Of Poetry and Adolescence

Middle School girls enjoy ice cream at the start of the school year.I know that I am not the only educator who turns to metaphor when I talk about our work. There is something about the process of education, and the powerful feelings it engenders, that leads me and many colleagues to look for comparisons and themes from other contexts. We talk about trees and roots, gardens to be cultivated, metamorphosis and transformation. As a lover of poetry, I am often inspired by powerful verses as I observe the joy and growth of our Middle School students. 

Lately, I’ve been finding meaning in the idea of education as a path that can wind in many directions. At a school like Dana Hall, girls arrive from a variety of starting points and join their classmates on a journey of discovery—of themselves, of new skills, and of deeper understanding. When Walt Whitman wrote “Song of the Open Road,” he gleefully celebrated the “long brown path before me leading wherever I choose.” When we welcome Middle School students to Dana Hall, they are somewhere along that path, and the options that become available to them can be wide and liberating. 

You road I enter upon and look around, I believe you are not all that is here, I believe that much unseen is also here,” Whitman continues. Indeed, for girls entering our program, the options may seem boundless: academic classes they have not experienced before (Latin! Algebra! Science Lab!); sports choices that are entirely new (rock climbing, volleyball, fencing, squash, riding), clubs and activities (gardening, debate, creative writing, coding); field trips and adventures…There is vigor and vibrancy everywhere. Girls are challenged in new ways, and offered opportunities to discover or expand skills and knowledge. 

From all that has touch’d you I believe you have imparted to yourselves, and now would impart the same secretly to me,” the poet observes. Here at Dana Hall, girls are embraced into a community of tradition. Our youngest girls are immediately surrounded by older students and guided through annual events, celebrations, and unique experiences. In the first week of school. 12th graders invite 5th and 6th graders for a “playdate” in the gym, where small groups of older and younger girls get to know each other and build cross-graded friendships. A sense of sisterhood permeates our campus. Each student walks her own path, but she is accompanied by others who can help her find her way.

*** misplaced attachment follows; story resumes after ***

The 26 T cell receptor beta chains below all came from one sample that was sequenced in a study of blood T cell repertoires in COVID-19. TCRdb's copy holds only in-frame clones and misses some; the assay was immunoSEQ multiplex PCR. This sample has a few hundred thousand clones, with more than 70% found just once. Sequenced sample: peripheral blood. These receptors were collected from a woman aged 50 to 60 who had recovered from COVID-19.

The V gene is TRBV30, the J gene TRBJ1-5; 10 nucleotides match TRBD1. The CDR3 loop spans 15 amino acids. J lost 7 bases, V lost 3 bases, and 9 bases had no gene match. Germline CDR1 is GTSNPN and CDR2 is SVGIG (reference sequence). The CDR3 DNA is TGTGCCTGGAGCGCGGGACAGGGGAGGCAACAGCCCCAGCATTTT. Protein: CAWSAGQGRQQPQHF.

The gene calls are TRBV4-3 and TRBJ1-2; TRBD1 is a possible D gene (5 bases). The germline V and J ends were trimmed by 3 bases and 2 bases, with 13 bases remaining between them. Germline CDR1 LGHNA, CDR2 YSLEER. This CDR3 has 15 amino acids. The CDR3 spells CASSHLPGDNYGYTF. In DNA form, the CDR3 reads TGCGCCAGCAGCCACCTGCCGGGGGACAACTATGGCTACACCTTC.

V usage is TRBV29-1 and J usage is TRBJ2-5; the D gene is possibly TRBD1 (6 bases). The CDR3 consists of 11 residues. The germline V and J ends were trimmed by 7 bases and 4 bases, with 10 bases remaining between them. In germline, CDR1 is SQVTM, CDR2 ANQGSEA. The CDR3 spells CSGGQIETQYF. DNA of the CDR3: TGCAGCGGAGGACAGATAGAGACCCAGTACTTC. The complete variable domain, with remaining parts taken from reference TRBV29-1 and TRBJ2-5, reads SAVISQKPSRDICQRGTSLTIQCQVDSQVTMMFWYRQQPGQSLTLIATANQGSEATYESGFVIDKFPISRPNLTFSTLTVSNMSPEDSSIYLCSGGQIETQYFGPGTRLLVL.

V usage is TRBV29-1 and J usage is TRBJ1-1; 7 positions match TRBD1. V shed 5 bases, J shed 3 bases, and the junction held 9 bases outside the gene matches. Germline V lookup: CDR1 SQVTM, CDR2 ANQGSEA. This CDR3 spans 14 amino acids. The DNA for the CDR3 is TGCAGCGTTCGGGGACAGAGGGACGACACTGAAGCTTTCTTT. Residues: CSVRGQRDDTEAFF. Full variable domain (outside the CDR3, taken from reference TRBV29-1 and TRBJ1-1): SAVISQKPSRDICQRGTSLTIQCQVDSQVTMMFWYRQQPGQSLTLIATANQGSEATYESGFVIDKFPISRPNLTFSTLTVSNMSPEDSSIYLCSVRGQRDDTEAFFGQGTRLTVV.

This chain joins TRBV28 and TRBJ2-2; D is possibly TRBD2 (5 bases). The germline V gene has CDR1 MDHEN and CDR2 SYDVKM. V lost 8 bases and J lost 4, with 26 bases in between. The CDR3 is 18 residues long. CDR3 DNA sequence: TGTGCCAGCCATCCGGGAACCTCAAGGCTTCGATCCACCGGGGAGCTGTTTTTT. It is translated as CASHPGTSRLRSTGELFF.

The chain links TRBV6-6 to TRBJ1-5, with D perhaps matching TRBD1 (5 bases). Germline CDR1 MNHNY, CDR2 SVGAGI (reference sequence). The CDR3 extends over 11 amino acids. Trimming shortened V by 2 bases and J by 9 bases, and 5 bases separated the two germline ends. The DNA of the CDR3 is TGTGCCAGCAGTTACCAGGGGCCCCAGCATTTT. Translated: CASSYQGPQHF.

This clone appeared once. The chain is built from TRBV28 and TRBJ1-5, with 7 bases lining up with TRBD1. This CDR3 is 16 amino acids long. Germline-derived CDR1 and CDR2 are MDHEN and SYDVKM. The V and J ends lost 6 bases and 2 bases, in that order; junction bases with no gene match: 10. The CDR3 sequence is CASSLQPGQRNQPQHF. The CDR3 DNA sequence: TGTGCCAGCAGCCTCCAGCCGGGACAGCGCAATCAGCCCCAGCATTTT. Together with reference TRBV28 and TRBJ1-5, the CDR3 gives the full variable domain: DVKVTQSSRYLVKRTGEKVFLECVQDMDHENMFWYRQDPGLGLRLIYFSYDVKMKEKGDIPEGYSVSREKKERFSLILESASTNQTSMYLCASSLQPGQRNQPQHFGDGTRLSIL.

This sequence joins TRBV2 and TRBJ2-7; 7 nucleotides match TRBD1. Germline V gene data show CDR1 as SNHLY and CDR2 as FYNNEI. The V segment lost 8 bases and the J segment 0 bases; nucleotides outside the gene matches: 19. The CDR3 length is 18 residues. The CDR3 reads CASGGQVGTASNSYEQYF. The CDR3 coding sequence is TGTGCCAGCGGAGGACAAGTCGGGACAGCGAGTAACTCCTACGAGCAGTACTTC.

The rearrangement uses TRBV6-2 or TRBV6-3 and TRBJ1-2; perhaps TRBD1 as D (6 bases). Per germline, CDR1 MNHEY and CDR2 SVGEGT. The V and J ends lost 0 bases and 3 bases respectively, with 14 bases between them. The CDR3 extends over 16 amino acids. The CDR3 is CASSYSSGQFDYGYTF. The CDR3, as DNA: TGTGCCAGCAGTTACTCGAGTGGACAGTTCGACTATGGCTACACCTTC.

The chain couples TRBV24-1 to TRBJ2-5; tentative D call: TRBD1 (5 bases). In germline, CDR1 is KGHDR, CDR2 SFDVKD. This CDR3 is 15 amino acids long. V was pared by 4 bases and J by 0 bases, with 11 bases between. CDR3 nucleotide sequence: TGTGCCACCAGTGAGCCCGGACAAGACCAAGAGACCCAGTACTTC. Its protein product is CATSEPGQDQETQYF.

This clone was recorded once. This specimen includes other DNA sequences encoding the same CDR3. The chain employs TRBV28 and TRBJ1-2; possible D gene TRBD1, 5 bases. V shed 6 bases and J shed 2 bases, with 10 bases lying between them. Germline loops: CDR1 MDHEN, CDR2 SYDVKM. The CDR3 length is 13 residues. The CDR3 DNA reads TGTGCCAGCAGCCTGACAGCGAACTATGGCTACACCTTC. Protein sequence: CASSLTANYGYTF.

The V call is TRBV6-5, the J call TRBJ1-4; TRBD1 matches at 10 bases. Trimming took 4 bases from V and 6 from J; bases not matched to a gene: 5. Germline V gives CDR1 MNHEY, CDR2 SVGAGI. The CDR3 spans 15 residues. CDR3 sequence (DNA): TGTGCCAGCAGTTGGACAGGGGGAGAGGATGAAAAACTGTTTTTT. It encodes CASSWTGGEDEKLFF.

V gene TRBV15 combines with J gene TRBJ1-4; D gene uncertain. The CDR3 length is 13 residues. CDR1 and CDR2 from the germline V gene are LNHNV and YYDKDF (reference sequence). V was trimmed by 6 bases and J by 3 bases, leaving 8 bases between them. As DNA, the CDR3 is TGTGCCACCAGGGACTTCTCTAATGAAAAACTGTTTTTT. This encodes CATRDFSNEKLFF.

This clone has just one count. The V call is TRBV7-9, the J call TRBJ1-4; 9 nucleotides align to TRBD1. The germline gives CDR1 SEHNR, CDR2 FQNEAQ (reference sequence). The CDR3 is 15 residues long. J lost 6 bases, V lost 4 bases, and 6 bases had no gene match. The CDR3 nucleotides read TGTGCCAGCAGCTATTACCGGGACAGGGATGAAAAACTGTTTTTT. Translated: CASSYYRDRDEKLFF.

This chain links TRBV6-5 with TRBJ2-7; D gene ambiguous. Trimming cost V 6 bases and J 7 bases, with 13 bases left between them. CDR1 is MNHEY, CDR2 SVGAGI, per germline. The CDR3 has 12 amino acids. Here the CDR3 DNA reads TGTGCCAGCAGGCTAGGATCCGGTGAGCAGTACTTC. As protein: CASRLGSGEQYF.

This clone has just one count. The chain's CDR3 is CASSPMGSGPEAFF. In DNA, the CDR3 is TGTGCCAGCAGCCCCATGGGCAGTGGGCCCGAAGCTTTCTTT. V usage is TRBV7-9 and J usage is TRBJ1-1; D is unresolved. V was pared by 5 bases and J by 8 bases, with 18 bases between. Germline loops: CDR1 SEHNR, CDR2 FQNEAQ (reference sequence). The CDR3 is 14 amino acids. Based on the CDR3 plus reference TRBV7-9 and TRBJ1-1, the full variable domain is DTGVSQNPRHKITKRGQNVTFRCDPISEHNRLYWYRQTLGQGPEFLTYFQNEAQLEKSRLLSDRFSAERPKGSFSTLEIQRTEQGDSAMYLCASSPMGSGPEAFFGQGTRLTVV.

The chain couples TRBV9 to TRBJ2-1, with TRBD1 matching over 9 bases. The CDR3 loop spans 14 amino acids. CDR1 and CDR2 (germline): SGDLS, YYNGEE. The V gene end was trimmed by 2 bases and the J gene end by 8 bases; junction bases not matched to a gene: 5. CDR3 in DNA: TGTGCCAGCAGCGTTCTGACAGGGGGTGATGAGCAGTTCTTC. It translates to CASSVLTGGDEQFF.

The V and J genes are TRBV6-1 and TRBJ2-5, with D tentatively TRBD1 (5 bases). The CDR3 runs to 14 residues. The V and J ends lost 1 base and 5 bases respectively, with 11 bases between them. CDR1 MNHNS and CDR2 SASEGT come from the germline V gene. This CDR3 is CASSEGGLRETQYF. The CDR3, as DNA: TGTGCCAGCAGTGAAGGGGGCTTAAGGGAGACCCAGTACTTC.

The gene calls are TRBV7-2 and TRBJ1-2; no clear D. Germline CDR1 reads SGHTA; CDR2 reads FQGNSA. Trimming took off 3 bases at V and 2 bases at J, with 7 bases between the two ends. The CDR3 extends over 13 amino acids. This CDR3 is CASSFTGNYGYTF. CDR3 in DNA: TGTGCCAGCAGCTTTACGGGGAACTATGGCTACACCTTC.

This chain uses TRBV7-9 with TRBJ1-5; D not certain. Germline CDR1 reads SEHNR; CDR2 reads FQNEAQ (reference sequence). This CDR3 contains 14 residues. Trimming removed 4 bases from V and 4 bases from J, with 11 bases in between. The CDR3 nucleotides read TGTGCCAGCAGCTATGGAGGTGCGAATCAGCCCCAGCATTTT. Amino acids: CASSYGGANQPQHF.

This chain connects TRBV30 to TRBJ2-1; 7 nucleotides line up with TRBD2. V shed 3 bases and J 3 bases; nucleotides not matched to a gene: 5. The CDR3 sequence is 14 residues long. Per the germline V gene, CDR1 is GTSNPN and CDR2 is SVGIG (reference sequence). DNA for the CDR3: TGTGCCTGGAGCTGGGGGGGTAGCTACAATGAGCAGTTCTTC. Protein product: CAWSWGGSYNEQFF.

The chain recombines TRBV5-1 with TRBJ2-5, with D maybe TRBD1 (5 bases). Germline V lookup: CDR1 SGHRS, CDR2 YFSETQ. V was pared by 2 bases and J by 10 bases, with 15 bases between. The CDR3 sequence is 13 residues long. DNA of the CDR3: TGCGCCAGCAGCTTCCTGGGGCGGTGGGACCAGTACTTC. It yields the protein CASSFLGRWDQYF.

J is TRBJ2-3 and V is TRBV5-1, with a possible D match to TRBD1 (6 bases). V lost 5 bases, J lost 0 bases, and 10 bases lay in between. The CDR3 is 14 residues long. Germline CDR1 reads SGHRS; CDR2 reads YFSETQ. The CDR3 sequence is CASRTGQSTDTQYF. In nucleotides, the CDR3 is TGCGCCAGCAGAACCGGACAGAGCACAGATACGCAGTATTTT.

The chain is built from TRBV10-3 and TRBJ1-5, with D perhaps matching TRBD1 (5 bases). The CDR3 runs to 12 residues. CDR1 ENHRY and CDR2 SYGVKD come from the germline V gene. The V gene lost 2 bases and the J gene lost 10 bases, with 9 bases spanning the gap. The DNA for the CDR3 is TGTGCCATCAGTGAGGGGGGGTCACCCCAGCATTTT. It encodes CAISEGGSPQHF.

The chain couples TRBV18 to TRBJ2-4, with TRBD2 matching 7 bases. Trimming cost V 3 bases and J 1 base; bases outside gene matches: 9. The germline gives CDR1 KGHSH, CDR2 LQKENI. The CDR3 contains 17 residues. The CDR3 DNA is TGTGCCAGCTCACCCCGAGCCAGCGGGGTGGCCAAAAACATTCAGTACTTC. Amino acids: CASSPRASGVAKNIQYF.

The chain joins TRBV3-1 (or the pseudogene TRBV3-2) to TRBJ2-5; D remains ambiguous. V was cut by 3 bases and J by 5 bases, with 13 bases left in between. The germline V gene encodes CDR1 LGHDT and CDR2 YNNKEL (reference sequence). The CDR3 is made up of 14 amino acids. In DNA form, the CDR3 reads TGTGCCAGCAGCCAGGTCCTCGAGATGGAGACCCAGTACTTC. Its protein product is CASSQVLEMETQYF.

”I think whatever I shall meet on the road I shall like, and whoever beholds me shall like me, I think whoever I see must be happy.” Our girls are champions for each other in every other aspect of their journey at Dana Hall. Through the collaborative, team-focused approach to our math curriculum, girls work side-by-side to solve challenges. In their humanities classes, they learn to build perspective and appreciate different points of view. In their athletic and performing arts experiences, they support one another and strive to be their best. 

Middle School girls arrive at Dana Hall ready to pursue a path that will lead them in many directions, and they join a long tradition of navigating the way: “I give you my hand! I give you my love more precious than money…will you give me yourself? Will you come travel with me? Shall we stick by each other as long as we live?”


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About Lauren Goldberg

Lauren Goldberg is Director of the Dana Hall Middle School. She joined the school in 2018.

4 Replies to “Of Poetry and Adolescence”

  1. Absolutely beautiful post, Lauren! Thank you for inspiring us with your love of poetry and its connection to life in the Middle School.

  2. I love thinking about how Walt Whitman would feel, knowing that his poem was still being read over 160 years after its publication and that it was being read as a metaphor for the education of middle school girls. Thank you for sharing this.

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